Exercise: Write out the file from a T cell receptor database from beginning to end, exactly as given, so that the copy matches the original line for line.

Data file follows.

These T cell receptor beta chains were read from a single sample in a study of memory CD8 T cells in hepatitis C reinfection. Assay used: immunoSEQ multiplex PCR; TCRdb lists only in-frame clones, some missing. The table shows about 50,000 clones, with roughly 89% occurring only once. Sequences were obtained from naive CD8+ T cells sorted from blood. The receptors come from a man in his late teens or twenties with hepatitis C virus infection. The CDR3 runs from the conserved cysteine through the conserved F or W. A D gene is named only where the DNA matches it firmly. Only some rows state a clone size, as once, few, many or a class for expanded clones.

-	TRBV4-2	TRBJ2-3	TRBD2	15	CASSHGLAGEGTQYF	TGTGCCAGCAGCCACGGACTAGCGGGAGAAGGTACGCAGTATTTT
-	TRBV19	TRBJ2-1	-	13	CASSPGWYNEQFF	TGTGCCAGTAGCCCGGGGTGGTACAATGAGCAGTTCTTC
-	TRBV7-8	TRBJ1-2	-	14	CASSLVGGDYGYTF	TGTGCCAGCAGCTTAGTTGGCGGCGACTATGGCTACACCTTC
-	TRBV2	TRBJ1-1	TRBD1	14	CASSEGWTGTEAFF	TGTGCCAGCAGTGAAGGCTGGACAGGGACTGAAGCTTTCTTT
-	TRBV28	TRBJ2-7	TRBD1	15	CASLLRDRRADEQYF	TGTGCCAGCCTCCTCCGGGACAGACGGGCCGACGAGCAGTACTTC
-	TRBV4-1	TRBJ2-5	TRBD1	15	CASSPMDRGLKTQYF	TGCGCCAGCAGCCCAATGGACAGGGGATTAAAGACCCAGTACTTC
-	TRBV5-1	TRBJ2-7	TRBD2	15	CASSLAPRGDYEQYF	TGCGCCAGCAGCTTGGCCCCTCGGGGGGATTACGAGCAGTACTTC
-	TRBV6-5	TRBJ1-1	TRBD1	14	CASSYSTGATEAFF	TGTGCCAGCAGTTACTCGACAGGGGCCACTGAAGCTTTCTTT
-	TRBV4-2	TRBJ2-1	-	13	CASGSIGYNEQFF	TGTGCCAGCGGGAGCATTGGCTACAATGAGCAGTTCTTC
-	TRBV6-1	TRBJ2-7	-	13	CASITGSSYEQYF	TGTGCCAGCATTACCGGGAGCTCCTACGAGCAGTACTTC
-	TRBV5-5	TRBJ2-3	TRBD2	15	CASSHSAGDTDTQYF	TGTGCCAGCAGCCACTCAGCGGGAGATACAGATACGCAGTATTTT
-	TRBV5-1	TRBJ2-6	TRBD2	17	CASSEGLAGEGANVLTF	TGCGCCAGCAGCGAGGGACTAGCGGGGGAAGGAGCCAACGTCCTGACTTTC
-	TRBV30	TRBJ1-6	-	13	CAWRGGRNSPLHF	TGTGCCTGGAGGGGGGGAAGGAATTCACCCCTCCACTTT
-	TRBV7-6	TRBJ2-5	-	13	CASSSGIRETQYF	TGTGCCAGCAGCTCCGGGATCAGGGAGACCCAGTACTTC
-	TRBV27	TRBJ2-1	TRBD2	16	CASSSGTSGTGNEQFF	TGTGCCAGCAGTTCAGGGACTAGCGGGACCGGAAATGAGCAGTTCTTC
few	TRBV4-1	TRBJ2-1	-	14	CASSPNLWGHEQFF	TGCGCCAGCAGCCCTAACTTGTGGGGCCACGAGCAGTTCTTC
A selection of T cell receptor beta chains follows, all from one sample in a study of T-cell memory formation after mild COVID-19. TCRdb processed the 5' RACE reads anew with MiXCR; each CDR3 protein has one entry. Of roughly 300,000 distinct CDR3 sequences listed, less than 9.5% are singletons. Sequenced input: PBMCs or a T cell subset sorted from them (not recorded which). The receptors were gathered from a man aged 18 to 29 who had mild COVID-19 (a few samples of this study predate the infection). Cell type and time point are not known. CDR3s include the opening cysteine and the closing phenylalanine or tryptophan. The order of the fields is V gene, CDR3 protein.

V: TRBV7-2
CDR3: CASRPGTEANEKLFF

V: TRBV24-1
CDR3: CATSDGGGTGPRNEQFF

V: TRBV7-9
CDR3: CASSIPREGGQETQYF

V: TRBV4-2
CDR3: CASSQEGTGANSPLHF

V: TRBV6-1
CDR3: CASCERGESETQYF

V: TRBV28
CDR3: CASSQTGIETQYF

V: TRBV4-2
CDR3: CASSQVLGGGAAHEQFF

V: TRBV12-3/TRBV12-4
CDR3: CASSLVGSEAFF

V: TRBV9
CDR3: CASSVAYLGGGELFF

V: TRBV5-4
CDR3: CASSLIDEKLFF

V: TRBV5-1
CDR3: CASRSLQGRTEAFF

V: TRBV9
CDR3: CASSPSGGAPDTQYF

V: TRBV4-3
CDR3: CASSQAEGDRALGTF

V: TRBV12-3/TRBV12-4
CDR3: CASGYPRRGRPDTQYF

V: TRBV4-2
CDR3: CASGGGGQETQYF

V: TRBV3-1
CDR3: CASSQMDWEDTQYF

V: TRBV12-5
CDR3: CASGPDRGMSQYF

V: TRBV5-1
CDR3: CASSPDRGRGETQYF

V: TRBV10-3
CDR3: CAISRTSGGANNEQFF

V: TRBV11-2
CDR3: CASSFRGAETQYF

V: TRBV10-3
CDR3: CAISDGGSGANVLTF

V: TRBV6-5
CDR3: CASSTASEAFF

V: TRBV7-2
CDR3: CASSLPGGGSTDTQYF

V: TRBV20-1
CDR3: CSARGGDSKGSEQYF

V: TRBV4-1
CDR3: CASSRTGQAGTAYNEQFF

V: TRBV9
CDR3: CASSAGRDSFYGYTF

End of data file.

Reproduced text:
These T cell receptor beta chains were read from a single sample in a study of memory CD8 T cells in hepatitis C reinfection. Assay used: immunoSEQ multiplex PCR; TCRdb lists only in-frame clones, some missing. The table shows about 50,000 clones, with roughly 89% occurring only once. Sequences were obtained from naive CD8+ T cells sorted from blood. The receptors come from a man in his late teens or twenties with hepatitis C virus infection. The CDR3 runs from the conserved cysteine through the conserved F or W. A D gene is named only where the DNA matches it firmly. Only some rows state a clone size, as once, few, many or a class for expanded clones.

-	TRBV4-2	TRBJ2-3	TRBD2	15	CASSHGLAGEGTQYF	TGTGCCAGCAGCCACGGACTAGCGGGAGAAGGTACGCAGTATTTT
-	TRBV19	TRBJ2-1	-	13	CASSPGWYNEQFF	TGTGCCAGTAGCCCGGGGTGGTACAATGAGCAGTTCTTC
-	TRBV7-8	TRBJ1-2	-	14	CASSLVGGDYGYTF	TGTGCCAGCAGCTTAGTTGGCGGCGACTATGGCTACACCTTC
-	TRBV2	TRBJ1-1	TRBD1	14	CASSEGWTGTEAFF	TGTGCCAGCAGTGAAGGCTGGACAGGGACTGAAGCTTTCTTT
-	TRBV28	TRBJ2-7	TRBD1	15	CASLLRDRRADEQYF	TGTGCCAGCCTCCTCCGGGACAGACGGGCCGACGAGCAGTACTTC
-	TRBV4-1	TRBJ2-5	TRBD1	15	CASSPMDRGLKTQYF	TGCGCCAGCAGCCCAATGGACAGGGGATTAAAGACCCAGTACTTC
-	TRBV5-1	TRBJ2-7	TRBD2	15	CASSLAPRGDYEQYF	TGCGCCAGCAGCTTGGCCCCTCGGGGGGATTACGAGCAGTACTTC
-	TRBV6-5	TRBJ1-1	TRBD1	14	CASSYSTGATEAFF	TGTGCCAGCAGTTACTCGACAGGGGCCACTGAAGCTTTCTTT
-	TRBV4-2	TRBJ2-1	-	13	CASGSIGYNEQFF	TGTGCCAGCGGGAGCATTGGCTACAATGAGCAGTTCTTC
-	TRBV6-1	TRBJ2-7	-	13	CASITGSSYEQYF	TGTGCCAGCATTACCGGGAGCTCCTACGAGCAGTACTTC
-	TRBV5-5	TRBJ2-3	TRBD2	15	CASSHSAGDTDTQYF	TGTGCCAGCAGCCACTCAGCGGGAGATACAGATACGCAGTATTTT
-	TRBV5-1	TRBJ2-6	TRBD2	17	CASSEGLAGEGANVLTF	TGCGCCAGCAGCGAGGGACTAGCGGGGGAAGGAGCCAACGTCCTGACTTTC
-	TRBV30	TRBJ1-6	-	13	CAWRGGRNSPLHF	TGTGCCTGGAGGGGGGGAAGGAATTCACCCCTCCACTTT
-	TRBV7-6	TRBJ2-5	-	13	CASSSGIRETQYF	TGTGCCAGCAGCTCCGGGATCAGGGAGACCCAGTACTTC
-	TRBV27	TRBJ2-1	TRBD2	16	CASSSGTSGTGNEQFF	TGTGCCAGCAGTTCAGGGACTAGCGGGACCGGAAATGAGCAGTTCTTC
few	TRBV4-1	TRBJ2-1	-	14	CASSPNLWGHEQFF	TGCGCCAGCAGCCCTAACTTGTGGGGCCACGAGCAGTTCTTC
A selection of T cell receptor beta chains follows, all from one sample in a study of T-cell memory formation after mild COVID-19. TCRdb processed the 5' RACE reads anew with MiXCR; each CDR3 protein has one entry. Of roughly 300,000 distinct CDR3 sequences listed, less than 9.5% are singletons. Sequenced input: PBMCs or a T cell subset sorted from them (not recorded which). The receptors were gathered from a man aged 18 to 29 who had mild COVID-19 (a few samples of this study predate the infection). Cell type and time point are not known. CDR3s include the opening cysteine and the closing phenylalanine or tryptophan. The order of the fields is V gene, CDR3 protein.

V: TRBV7-2
CDR3: CASRPGTEANEKLFF

V: TRBV24-1
CDR3: CATSDGGGTGPRNEQFF

V: TRBV7-9
CDR3: CASSIPREGGQETQYF

V: TRBV4-2
CDR3: CASSQEGTGANSPLHF

V: TRBV6-1
CDR3: CASCERGESETQYF

V: TRBV28
CDR3: CASSQTGIETQYF

V: TRBV4-2
CDR3: CASSQVLGGGAAHEQFF

V: TRBV12-3/TRBV12-4
CDR3: CASSLVGSEAFF

V: TRBV9
CDR3: CASSVAYLGGGELFF

V: TRBV5-4
CDR3: CASSLIDEKLFF

V: TRBV5-1
CDR3: CASRSLQGRTEAFF

V: TRBV9
CDR3: CASSPSGGAPDTQYF

V: TRBV4-3
CDR3: CASSQAEGDRALGTF

V: TRBV12-3/TRBV12-4
CDR3: CASGYPRRGRPDTQYF

V: TRBV4-2
CDR3: CASGGGGQETQYF

V: TRBV3-1
CDR3: CASSQMDWEDTQYF

V: TRBV12-5
CDR3: CASGPDRGMSQYF

V: TRBV5-1
CDR3: CASSPDRGRGETQYF

V: TRBV10-3
CDR3: CAISRTSGGANNEQFF

V: TRBV11-2
CDR3: CASSFRGAETQYF

V: TRBV10-3
CDR3: CAISDGGSGANVLTF

V: TRBV6-5
CDR3: CASSTASEAFF

V: TRBV7-2
CDR3: CASSLPGGGSTDTQYF

V: TRBV20-1
CDR3: CSARGGDSKGSEQYF

V: TRBV4-1
CDR3: CASSRTGQAGTAYNEQFF

V: TRBV9
CDR3: CASSAGRDSFYGYTF